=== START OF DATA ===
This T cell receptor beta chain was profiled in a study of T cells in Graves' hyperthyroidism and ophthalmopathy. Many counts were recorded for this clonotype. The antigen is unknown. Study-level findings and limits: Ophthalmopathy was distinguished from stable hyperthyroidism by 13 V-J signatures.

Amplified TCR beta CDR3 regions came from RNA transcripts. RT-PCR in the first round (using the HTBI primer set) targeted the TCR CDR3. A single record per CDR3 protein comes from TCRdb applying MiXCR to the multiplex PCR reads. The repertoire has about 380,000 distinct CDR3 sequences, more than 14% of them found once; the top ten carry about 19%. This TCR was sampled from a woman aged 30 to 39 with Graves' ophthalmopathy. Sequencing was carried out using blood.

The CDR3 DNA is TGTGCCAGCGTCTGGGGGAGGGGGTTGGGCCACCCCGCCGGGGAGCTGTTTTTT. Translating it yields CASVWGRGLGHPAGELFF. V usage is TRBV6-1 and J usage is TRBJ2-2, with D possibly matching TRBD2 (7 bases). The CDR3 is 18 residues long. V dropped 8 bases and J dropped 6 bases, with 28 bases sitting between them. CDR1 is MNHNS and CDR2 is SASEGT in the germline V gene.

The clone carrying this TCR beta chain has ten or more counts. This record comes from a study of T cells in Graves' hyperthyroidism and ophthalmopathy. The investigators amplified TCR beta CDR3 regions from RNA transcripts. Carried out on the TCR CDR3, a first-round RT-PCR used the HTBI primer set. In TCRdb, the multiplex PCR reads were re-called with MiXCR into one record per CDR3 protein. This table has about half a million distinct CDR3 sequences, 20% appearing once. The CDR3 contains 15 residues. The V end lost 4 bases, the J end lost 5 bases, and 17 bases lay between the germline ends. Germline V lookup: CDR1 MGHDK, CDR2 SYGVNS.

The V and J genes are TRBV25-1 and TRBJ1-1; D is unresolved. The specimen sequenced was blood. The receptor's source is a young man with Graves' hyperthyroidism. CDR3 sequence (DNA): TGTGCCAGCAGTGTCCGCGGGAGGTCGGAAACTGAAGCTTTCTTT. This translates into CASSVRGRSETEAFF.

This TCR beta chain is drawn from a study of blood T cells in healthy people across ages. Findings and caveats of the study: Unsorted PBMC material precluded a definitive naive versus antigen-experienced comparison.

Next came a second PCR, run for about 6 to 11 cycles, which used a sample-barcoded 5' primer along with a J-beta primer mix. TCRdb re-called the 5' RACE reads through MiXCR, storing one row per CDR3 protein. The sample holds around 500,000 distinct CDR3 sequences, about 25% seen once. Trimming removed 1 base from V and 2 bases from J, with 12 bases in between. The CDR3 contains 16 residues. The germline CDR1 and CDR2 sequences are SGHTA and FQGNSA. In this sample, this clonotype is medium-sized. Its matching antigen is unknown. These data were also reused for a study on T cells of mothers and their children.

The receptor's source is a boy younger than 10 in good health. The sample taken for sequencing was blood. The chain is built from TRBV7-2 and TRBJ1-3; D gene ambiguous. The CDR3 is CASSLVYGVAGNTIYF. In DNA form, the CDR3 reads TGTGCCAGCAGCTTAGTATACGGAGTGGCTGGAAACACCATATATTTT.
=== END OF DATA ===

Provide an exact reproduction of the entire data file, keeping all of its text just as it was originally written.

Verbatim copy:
This T cell receptor beta chain was profiled in a study of T cells in Graves' hyperthyroidism and ophthalmopathy. Many counts were recorded for this clonotype. The antigen is unknown. Study-level findings and limits: Ophthalmopathy was distinguished from stable hyperthyroidism by 13 V-J signatures.

Amplified TCR beta CDR3 regions came from RNA transcripts. RT-PCR in the first round (using the HTBI primer set) targeted the TCR CDR3. A single record per CDR3 protein comes from TCRdb applying MiXCR to the multiplex PCR reads. The repertoire has about 380,000 distinct CDR3 sequences, more than 14% of them found once; the top ten carry about 19%. This TCR was sampled from a woman aged 30 to 39 with Graves' ophthalmopathy. Sequencing was carried out using blood.

The CDR3 DNA is TGTGCCAGCGTCTGGGGGAGGGGGTTGGGCCACCCCGCCGGGGAGCTGTTTTTT. Translating it yields CASVWGRGLGHPAGELFF. V usage is TRBV6-1 and J usage is TRBJ2-2, with D possibly matching TRBD2 (7 bases). The CDR3 is 18 residues long. V dropped 8 bases and J dropped 6 bases, with 28 bases sitting between them. CDR1 is MNHNS and CDR2 is SASEGT in the germline V gene.

The clone carrying this TCR beta chain has ten or more counts. This record comes from a study of T cells in Graves' hyperthyroidism and ophthalmopathy. The investigators amplified TCR beta CDR3 regions from RNA transcripts. Carried out on the TCR CDR3, a first-round RT-PCR used the HTBI primer set. In TCRdb, the multiplex PCR reads were re-called with MiXCR into one record per CDR3 protein. This table has about half a million distinct CDR3 sequences, 20% appearing once. The CDR3 contains 15 residues. The V end lost 4 bases, the J end lost 5 bases, and 17 bases lay between the germline ends. Germline V lookup: CDR1 MGHDK, CDR2 SYGVNS.

The V and J genes are TRBV25-1 and TRBJ1-1; D is unresolved. The specimen sequenced was blood. The receptor's source is a young man with Graves' hyperthyroidism. CDR3 sequence (DNA): TGTGCCAGCAGTGTCCGCGGGAGGTCGGAAACTGAAGCTTTCTTT. This translates into CASSVRGRSETEAFF.

This TCR beta chain is drawn from a study of blood T cells in healthy people across ages. Findings and caveats of the study: Unsorted PBMC material precluded a definitive naive versus antigen-experienced comparison.

Next came a second PCR, run for about 6 to 11 cycles, which used a sample-barcoded 5' primer along with a J-beta primer mix. TCRdb re-called the 5' RACE reads through MiXCR, storing one row per CDR3 protein. The sample holds around 500,000 distinct CDR3 sequences, about 25% seen once. Trimming removed 1 base from V and 2 bases from J, with 12 bases in between. The CDR3 contains 16 residues. The germline CDR1 and CDR2 sequences are SGHTA and FQGNSA. In this sample, this clonotype is medium-sized. Its matching antigen is unknown. These data were also reused for a study on T cells of mothers and their children.

The receptor's source is a boy younger than 10 in good health. The sample taken for sequencing was blood. The chain is built from TRBV7-2 and TRBJ1-3; D gene ambiguous. The CDR3 is CASSLVYGVAGNTIYF. In DNA form, the CDR3 reads TGTGCCAGCAGCTTAGTATACGGAGTGGCTGGAAACACCATATATTTT.